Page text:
What is a Sustainable City? 6 Ways Cities Can Reduce Their Carbon Footprints

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Even entire cities can become eco-friendly with the right intentions & infrastructure. Here are 6 characteristics of a sustainable city…

Although it has become the norm in recent decades, the truth is that cities don’t have to be dense smog centers full of loud traffic and trash. A new idea known as the “sustainable city” movement is challenging this traditional view of cities with innovative ideas such as edible landscaping, cycling highways, and more.

So what is a sustainable city exactly? It is one that has a net-zero carbon footprint by addressing challenges such as pollution and waste removal. More than just an eco-center, though, a sustainable city is also with a sense of place and identity – somewhere its citizens are proud to call home!

Read on to learn more about the most popular features of sustainable cities.

Popular features of a sustainable city

Also known as eco-cities, these urban centers are designed specifically to address social, environmental, and economic impact. Through smart urban planning, city management and strategic partnerships, change is possible.

1.) Affordable public transportation

Today, 75% of the carbon monoxide pollution in the U.S. is caused by motor vehicles. Sustainable cities need to cut down on the number of gas-powered vehicles on the roads in order to achieve cleaner air and less pollution.

Well-planned public transportation can transform an entire city: take New York City or Tokyo as examples.

As new transportation technology becomes available so does new inventive ways to transport the public. In recent years Maglev trains have improved rail travel by making it faster, more eco-friendly, and more efficient.

Here are some examples of public transportation:

  • Electric trolleybuses

  • Maglev trains

  • Metro systems

  • Underground railways

2.) Vehicle charging stations

Another way to reduce air pollution on the roads is to have drivers transition from gas to electric power. In order to do so on a massive scale, cities will need to build vehicle charging stations so electric vehicles have places to charge throughout the city infrastructure.

Hydrogen-powered vehicles are another new technology that may help cities be carbon neutral in the future. These vehicles will also need their own refill stations but rather than needing a charge, they will need a refill of hydrogen and oxygen to run.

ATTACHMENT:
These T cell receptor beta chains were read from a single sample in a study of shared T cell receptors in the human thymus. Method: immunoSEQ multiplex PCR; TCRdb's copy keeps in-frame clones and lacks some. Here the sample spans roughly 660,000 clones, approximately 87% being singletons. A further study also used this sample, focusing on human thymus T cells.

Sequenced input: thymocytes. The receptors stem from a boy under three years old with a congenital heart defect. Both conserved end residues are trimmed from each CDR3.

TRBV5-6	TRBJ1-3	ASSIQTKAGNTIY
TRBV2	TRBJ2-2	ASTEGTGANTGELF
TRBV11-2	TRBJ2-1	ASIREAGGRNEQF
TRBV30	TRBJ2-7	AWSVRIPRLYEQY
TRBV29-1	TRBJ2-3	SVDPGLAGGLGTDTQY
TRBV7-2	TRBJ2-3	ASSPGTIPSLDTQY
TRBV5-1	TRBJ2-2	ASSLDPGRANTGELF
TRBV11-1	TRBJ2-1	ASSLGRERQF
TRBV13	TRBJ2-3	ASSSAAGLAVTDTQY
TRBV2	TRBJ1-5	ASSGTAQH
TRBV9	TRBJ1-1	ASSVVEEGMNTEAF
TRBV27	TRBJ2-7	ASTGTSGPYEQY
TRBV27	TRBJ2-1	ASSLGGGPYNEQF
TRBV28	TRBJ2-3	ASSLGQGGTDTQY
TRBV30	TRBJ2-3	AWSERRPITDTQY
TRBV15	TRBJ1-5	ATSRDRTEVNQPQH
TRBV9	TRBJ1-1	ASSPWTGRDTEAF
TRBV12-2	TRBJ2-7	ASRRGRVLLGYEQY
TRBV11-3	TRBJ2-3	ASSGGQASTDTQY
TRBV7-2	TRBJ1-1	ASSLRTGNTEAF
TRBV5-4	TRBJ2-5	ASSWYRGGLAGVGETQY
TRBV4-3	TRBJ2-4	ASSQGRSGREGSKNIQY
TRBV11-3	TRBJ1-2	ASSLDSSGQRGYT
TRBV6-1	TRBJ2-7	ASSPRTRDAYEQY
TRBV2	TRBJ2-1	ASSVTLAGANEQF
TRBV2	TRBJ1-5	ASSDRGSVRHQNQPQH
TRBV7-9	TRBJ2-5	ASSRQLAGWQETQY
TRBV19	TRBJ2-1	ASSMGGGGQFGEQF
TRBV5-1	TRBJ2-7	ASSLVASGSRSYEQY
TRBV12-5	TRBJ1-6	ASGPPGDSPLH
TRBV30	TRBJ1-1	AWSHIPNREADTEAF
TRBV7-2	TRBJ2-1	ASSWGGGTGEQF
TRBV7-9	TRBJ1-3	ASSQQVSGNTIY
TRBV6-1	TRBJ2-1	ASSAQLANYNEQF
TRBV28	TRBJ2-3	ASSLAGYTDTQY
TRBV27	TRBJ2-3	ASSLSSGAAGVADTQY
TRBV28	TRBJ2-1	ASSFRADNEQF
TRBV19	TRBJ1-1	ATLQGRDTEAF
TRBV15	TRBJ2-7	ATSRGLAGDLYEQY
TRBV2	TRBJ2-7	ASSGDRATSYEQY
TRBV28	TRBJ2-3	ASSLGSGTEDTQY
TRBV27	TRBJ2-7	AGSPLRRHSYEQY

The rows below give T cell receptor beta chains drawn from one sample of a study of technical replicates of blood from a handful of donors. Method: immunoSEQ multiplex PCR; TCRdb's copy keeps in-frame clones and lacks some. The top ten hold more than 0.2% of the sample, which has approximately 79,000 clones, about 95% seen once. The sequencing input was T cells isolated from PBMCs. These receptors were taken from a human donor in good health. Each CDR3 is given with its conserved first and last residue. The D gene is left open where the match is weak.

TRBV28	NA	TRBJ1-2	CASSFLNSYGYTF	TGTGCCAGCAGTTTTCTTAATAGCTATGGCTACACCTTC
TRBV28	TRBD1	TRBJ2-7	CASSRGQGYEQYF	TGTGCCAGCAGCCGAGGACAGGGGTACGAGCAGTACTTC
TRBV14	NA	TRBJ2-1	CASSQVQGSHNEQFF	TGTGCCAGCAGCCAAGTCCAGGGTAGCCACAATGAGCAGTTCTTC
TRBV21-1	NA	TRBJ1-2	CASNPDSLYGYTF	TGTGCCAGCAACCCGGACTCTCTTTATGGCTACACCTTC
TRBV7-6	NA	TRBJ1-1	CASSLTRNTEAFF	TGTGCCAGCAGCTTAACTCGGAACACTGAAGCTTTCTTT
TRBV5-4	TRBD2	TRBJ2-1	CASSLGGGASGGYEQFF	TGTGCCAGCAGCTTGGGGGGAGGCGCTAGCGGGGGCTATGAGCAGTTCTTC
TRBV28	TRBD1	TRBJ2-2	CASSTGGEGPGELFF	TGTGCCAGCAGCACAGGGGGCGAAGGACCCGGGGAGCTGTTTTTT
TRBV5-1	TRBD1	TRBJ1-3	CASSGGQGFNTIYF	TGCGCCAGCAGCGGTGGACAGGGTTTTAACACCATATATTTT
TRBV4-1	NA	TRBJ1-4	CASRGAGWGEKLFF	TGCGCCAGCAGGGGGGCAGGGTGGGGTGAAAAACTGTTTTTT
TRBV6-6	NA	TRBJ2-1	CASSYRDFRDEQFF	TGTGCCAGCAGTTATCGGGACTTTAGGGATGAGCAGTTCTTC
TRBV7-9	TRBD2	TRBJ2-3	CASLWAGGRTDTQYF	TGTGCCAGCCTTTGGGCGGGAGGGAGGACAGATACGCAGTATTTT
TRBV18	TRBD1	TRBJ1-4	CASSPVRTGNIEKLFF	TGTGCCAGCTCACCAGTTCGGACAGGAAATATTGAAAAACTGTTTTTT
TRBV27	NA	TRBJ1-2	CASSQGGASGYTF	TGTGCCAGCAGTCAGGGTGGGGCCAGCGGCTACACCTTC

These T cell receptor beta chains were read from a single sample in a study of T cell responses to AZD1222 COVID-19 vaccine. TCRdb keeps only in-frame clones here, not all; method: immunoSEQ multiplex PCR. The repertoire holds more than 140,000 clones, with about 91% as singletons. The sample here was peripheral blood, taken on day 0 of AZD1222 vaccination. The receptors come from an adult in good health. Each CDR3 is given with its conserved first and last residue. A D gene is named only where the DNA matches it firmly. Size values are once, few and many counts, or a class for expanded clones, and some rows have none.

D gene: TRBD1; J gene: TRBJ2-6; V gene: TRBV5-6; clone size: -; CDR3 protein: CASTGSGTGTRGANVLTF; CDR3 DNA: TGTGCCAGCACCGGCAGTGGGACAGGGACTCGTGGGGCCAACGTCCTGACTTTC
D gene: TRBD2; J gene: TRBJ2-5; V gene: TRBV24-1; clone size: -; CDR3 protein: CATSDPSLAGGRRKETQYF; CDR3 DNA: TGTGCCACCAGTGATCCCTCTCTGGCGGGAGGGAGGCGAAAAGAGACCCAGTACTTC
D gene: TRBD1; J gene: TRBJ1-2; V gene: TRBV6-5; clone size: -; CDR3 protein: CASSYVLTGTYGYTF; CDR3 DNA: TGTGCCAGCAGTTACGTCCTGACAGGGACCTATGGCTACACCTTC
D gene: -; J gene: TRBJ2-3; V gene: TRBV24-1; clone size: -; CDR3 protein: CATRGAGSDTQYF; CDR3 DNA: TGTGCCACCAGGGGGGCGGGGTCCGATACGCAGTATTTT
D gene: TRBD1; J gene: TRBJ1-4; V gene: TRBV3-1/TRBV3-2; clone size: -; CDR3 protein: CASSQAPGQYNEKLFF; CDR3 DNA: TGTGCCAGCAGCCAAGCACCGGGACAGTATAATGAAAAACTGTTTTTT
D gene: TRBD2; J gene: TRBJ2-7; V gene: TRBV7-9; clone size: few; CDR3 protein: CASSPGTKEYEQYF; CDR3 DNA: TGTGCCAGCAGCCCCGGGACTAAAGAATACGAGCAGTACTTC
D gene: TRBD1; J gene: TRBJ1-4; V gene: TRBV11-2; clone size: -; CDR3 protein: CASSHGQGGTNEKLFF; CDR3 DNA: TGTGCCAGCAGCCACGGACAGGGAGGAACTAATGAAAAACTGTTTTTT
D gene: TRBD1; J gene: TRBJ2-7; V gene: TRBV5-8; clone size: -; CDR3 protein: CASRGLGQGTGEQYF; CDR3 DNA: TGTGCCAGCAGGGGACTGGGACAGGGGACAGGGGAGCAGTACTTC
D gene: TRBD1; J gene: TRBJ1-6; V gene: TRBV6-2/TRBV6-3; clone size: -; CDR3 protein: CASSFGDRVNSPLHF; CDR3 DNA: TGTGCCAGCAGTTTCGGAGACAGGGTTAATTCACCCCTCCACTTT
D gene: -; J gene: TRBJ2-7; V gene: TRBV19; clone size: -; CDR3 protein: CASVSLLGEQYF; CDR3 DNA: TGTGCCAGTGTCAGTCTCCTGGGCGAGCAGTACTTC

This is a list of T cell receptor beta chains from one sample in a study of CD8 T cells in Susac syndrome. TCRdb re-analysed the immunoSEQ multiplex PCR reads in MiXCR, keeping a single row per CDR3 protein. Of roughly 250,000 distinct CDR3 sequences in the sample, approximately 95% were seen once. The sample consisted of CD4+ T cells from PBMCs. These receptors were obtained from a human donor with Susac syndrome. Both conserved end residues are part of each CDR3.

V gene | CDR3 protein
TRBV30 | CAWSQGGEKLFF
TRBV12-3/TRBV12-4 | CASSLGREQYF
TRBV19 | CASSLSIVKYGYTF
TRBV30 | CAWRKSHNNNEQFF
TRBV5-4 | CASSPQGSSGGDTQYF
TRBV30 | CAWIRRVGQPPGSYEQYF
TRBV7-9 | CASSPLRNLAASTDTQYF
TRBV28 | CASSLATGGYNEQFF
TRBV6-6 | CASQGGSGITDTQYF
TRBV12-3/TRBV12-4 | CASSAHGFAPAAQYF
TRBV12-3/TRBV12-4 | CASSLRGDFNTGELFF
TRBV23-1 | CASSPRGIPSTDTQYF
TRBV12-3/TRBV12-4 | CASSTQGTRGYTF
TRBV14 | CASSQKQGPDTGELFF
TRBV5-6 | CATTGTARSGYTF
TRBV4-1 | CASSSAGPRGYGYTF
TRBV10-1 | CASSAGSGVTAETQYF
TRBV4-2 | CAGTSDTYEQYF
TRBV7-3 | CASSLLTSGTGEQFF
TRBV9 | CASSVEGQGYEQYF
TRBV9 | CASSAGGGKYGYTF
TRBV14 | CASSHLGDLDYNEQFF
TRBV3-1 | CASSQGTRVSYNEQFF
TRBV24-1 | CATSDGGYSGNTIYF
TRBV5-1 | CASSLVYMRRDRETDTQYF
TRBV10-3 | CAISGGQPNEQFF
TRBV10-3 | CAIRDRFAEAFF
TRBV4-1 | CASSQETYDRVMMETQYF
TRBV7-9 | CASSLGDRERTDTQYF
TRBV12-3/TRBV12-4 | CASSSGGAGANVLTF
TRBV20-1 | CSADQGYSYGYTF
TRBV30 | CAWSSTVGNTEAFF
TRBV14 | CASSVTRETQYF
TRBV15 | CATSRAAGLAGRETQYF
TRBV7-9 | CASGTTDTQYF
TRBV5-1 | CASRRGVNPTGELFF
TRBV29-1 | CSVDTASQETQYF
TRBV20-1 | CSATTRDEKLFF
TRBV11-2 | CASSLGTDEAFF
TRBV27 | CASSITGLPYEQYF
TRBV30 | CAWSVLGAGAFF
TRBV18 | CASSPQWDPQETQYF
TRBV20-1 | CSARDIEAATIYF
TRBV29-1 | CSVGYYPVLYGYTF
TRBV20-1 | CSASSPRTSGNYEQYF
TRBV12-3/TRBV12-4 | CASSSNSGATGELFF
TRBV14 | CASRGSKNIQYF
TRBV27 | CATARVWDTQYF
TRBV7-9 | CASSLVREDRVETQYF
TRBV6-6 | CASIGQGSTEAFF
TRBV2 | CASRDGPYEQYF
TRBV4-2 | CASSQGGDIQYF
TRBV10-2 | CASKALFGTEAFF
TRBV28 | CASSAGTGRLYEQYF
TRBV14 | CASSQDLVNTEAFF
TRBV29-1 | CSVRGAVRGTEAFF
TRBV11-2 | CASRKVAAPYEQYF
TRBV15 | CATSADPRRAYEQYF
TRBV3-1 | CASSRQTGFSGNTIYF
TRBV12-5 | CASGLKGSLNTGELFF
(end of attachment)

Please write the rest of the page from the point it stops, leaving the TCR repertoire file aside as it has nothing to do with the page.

3.) Walkable/bikeable neighborhoods

The most eco-friendly way to travel is on foot or by bicycle, but in order for citizens to ditch transit in favor of these methods of travel, there has to be good walkable and bikeable infrastructure in place.

In Copenhagen, for example, bicycles outnumber cars more than five to one thanks to major investments by the government to transition it into a cycling city. There are cycling superhighways, bike-only bridges, and bike paths all around the urban center to make bicycling as convenient as possible for its residents.

Here are some of the ways cities can make their streets more walkable and bikeable:

  • Pedestrian bridges

  • Bike path networks

  • Connected urban grids

  • Shared micro-mobility

4.) Public green spaces

Free green spaces for residents to enjoy is another essential ingredient of a sustainable city. While parks and trails will encourage people to explore the city on foot more, sustainable cities are investing even beyond traditional green spaces.

Edible landscaping, community gardens, and other urban farms can help solve hunger issues for residents in need while encouraging residents to eat farm-fresh and local ingredients.

5.) Water conservation

Did you know that over 90% of the world’s cities are near coastal areas? Rather than polluting these water sources, cities should be finding creative and eco-friendly solutions for these waterways.

Restoring wetlands and planting trees can help protect a city from flooding, reducing the need for man-made flood infrastructure such as levees.

Rainwater harvesting can reduce water waste while irrigating public green spaces and municipal buildings.

6.) Waste management

No one likes them, but sometimes fines and regulations are the best ways to enact change. Take San Francisco, where recycling and composting mandates have helped Silicon Valley achieve a waste diversion upwards of 77%! Or take Australia’s COVID recovery plan to remake how they handle waste, which will create 10,000 jobs in the middle of an economic downturn.

Cities should prioritize going paperless with government documents and focus on energy recovery as well.

Still interested in learning more about what makes a sustainable city? Check out the graphic below from The Zebra to see how urban centers can achieve a net-zero footprint:

Sustainable City graphicImage Source: TheZebra.com


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